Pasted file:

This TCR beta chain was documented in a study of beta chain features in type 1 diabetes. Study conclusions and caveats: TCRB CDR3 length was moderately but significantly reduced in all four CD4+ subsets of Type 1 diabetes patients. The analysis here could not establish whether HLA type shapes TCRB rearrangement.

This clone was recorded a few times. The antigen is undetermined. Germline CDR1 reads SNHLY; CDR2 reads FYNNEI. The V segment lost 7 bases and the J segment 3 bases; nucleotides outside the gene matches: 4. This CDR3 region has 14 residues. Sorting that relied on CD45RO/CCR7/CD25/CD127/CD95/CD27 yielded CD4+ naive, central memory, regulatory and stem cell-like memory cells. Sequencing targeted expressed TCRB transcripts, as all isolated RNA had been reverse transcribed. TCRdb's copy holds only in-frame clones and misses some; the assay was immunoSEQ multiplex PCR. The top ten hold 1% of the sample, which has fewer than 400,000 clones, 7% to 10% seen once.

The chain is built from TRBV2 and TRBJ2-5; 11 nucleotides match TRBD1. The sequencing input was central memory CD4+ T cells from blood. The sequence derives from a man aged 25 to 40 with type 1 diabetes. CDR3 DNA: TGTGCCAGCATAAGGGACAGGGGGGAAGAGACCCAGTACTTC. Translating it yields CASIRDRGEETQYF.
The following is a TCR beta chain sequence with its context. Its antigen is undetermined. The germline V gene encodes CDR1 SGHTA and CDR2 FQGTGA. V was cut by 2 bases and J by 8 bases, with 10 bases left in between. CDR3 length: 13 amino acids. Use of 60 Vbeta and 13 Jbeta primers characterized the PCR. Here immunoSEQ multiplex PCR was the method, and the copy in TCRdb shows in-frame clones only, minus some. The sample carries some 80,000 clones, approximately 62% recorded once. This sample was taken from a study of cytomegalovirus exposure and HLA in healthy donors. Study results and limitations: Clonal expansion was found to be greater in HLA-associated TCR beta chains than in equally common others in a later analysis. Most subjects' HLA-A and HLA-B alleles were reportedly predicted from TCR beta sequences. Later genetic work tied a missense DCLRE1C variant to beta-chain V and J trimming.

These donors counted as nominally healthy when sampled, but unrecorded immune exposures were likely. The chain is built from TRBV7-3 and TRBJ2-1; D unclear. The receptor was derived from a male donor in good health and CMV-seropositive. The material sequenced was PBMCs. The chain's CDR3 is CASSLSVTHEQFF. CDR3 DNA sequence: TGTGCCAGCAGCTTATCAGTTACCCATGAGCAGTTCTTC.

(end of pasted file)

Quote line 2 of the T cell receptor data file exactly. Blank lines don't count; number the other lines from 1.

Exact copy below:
This clone was recorded a few times. The antigen is undetermined. Germline CDR1 reads SNHLY; CDR2 reads FYNNEI. The V segment lost 7 bases and the J segment 3 bases; nucleotides outside the gene matches: 4. This CDR3 region has 14 residues. Sorting that relied on CD45RO/CCR7/CD25/CD127/CD95/CD27 yielded CD4+ naive, central memory, regulatory and stem cell-like memory cells. Sequencing targeted expressed TCRB transcripts, as all isolated RNA had been reverse transcribed. TCRdb's copy holds only in-frame clones and misses some; the assay was immunoSEQ multiplex PCR. The top ten hold 1% of the sample, which has fewer than 400,000 clones, 7% to 10% seen once.